The multilayer structure of the 800-nm HDM design is shown in Fig. 1. The layer thicknesses range between 25 nm and 400 nm, resulting in a total physical thickness of the structure as large as ~10 µm. The mirror provides a GDD of about −1300 fs2 @ 800 nm together with an average reflectivity of 0.9995 in the wavelength range of 780–820 nm (in the absence of scattering losses), see Fig. 2(a). The HDM designed for the spectral range around 1030 nm has a nominal GDD of about −2500 fs2 and average reflectivity of 0.9999.
These mirrors substantially outperform previously demonstrated high-dispersion CMs in terms of both nominal GDD and bandwidth [10–14].
The GDD needed to compress the pulses delivered by our Ti:Sa CPO is of the order of 2.5×104 fs2 , requiring some 20 bounces off our 800-nm HDM. Fig. 3 reveals that the spectral ripples of the GDD accumulated in 20 bounces deteriorate a 60-fs pulse to a negligible extent: the exiting pulse preserves its incident duration and >95% of the input energy within its main feature.
Whether this favourable performance can indeed be put into practice depends on the accuracy of the manufacturing process and the sensitivity of the HDM design to (unavoidable) manufacturing errors. This sensitivity is summarized in Fig. 4 for the two prototypical designs presented above. The extraordinary sensitivity of the HDM design to manufacturing errors suggests that it may be difficult to manufacture a HDM with well-established technologies such as (ion-assisted) electron-beam beam evaporation and ion-beam sputtering. So far, highest layer deposition accuracy was demonstrated by means of the reactive dual magnetron-sputtering process with plasma/ion assistance [5, 8, 19, 20] due to time control, which therefore ideally lends itself for realizing HDMs.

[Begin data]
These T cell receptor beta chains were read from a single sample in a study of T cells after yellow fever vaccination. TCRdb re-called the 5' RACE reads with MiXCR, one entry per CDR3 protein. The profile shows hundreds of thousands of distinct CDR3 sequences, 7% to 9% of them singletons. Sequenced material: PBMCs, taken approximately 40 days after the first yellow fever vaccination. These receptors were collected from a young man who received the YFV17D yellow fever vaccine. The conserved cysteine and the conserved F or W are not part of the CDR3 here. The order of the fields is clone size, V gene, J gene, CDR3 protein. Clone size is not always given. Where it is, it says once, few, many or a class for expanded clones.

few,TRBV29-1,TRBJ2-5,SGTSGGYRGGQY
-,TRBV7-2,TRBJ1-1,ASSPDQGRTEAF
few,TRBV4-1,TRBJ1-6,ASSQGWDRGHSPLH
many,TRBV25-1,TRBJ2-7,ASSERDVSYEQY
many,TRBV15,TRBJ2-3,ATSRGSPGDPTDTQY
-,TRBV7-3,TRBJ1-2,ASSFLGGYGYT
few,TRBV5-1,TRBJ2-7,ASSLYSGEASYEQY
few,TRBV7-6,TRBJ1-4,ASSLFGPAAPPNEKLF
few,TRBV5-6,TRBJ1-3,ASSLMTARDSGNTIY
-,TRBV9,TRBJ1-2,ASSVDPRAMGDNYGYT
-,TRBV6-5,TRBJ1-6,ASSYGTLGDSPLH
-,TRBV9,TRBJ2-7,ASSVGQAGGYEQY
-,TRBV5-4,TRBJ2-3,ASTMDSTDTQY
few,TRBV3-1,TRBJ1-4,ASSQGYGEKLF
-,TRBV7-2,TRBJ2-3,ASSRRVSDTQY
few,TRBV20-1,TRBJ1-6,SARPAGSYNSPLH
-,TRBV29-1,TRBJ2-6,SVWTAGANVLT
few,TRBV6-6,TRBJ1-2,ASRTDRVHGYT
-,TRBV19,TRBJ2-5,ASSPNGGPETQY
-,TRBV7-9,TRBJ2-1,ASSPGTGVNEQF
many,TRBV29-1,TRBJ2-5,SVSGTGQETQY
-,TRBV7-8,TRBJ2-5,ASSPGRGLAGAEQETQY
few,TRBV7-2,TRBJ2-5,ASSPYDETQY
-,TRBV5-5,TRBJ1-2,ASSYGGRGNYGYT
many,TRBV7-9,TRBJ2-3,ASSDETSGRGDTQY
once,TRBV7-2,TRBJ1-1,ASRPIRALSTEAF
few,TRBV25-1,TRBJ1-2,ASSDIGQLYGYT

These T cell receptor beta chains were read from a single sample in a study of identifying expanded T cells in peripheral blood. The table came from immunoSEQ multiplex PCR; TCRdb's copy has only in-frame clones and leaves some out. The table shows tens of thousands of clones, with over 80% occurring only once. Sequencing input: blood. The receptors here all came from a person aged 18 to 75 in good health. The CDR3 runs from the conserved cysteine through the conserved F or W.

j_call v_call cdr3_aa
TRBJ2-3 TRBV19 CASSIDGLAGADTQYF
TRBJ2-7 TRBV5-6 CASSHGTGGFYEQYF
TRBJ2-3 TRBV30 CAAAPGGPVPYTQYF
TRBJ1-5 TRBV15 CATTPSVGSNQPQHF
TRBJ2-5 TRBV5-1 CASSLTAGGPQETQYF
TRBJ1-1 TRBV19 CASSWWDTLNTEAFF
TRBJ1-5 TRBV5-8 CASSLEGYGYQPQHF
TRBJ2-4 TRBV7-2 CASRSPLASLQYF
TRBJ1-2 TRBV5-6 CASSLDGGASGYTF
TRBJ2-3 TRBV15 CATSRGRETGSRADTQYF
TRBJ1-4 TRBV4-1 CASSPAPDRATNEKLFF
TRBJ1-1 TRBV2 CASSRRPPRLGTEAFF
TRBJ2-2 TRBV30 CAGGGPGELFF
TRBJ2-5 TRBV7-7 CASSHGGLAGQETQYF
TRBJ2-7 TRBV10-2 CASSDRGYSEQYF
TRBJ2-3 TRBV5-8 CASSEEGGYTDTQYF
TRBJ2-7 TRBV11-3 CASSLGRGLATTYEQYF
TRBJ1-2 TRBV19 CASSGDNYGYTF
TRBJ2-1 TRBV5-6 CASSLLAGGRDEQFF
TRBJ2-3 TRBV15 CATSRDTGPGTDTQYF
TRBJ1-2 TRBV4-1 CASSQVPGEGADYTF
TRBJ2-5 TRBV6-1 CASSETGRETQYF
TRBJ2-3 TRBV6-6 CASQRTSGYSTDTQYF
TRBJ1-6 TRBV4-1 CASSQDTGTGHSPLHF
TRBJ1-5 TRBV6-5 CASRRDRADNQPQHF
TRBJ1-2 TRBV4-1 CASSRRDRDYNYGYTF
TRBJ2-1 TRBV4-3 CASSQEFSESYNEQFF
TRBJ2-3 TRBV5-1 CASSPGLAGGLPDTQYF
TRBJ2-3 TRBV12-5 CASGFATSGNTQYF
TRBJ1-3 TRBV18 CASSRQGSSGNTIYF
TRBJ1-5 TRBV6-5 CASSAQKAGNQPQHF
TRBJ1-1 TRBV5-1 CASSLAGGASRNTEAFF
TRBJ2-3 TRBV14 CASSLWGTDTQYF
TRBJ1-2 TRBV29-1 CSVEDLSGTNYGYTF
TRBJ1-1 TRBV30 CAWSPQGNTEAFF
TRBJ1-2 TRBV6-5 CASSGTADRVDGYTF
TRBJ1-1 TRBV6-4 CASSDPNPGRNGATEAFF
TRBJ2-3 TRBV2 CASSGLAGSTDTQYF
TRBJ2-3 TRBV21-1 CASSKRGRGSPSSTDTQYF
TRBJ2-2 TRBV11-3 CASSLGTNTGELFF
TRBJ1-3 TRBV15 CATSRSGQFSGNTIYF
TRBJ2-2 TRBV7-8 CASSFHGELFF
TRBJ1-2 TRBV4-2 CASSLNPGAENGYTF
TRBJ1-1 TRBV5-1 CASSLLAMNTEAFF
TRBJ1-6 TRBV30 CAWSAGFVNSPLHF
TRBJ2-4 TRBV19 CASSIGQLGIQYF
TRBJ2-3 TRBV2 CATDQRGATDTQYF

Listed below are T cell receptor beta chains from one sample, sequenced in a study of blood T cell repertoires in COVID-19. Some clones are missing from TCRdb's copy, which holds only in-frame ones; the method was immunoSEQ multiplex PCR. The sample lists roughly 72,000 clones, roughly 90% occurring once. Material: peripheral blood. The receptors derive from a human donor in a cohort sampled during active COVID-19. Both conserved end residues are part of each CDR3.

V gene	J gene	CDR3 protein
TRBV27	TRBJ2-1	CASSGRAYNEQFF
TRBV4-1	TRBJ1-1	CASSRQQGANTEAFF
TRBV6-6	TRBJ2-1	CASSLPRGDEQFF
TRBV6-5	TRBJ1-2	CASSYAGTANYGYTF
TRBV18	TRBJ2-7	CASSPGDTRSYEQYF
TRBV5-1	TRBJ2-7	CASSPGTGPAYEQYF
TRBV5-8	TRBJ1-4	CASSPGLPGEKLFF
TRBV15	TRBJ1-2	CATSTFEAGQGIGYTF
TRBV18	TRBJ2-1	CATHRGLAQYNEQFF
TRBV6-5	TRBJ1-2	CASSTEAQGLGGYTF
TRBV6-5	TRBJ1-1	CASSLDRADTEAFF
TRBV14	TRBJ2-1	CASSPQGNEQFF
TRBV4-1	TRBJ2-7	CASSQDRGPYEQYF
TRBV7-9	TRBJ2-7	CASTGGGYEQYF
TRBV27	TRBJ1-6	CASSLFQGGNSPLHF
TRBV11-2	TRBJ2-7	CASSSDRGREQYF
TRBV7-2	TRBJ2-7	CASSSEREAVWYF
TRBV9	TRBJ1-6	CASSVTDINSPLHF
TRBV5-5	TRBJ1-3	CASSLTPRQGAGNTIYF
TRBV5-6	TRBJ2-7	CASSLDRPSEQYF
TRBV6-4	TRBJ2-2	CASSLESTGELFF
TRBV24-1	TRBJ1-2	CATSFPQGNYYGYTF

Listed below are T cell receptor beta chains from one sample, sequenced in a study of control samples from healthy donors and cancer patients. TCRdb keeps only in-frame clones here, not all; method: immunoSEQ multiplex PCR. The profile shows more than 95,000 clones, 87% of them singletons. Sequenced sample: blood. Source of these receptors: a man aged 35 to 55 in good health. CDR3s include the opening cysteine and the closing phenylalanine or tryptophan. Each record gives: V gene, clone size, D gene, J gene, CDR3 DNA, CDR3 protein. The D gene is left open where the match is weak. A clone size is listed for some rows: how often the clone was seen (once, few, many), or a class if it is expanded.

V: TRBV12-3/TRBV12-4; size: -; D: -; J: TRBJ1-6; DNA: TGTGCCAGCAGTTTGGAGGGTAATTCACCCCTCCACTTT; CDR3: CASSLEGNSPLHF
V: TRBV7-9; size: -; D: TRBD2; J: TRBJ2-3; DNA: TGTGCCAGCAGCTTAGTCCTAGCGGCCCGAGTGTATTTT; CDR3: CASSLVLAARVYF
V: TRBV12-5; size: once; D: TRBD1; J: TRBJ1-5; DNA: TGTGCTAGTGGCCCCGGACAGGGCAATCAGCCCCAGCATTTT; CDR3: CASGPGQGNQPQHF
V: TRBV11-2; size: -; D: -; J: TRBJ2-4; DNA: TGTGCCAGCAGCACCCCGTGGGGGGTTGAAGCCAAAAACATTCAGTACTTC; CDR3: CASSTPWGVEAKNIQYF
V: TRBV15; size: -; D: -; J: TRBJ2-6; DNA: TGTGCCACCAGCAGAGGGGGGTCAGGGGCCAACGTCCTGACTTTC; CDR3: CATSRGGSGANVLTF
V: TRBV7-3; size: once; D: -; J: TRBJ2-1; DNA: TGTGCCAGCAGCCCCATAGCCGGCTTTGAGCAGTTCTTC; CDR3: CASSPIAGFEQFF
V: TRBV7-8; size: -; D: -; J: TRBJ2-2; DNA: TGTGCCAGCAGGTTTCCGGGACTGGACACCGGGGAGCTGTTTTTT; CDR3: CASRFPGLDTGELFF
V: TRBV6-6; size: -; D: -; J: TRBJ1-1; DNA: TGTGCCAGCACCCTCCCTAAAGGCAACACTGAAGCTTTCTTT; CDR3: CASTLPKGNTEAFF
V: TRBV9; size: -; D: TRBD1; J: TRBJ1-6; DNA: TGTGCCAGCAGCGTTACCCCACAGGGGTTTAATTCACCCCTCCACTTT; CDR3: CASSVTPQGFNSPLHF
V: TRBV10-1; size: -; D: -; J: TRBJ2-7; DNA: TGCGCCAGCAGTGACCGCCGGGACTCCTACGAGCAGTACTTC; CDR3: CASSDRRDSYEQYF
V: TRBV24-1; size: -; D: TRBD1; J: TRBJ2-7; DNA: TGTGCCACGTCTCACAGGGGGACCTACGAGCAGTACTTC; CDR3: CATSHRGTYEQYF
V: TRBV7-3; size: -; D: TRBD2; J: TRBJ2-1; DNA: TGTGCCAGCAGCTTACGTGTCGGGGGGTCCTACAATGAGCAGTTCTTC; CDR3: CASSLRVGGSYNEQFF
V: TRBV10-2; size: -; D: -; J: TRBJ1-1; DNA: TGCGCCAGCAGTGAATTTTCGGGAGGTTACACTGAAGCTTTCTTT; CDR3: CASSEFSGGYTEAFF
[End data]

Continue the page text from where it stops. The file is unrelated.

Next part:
3. Manufacturing and characterization
The HDMs were produced by means of magnetron-sputtering (Helios, Leybold Optics) . We chose Ta2O5 and SiO2 as materials with high (2.12 @ 800 nm) and low (1.47 @ 800 nm) refractive index, respectively. These materials offer optimum trade-off between low loss and high difference in the refractive indices for the wavelength range around 800 nm [5, 19, 20]. The actual refractive indices of the coating materials were determined just before the coating process started for maximizing the degree to which the designs can be reproduced in the manufacturing process. The transmission spectra were measured with a spectrophotometer (Lambda 950, Perkin Elmer). The GDD was determined by using a home-built white-light interferometer with a spectral accuracy of 5 nm and the dispersion accuracy of ~10 fs2. Fig. 5 summarizes the results of these measurements. Taking into consideration the high sensitivity of the mirror dispersion to manufacturing errors, the agreement between theory and experiment appears to be satisfactory. The reflectivity of the manufactured HDMs was measured with a precision loss meter (LossPRO, Novawave Technologies, Inc.) at wavelengths of 808 and 1030 nm, yielding excellent values of ~99.9%. This implies the feasibility of temporally stretching and/or compressing femtosecond pulses by a factor of a thousand or more with losses less than 10% with HDMs.
In spite of a quasi-periodic structure of HDMs shown in Fig. 1, they provide a variable delay of different spectral components, see Fig. 5. Together with the variable penetration depth of the electric field inside the multilayer structure shown in Fig. 6, these findings lead us to conclude that our HDMs function like conventional CMs except the large delay value they introduce.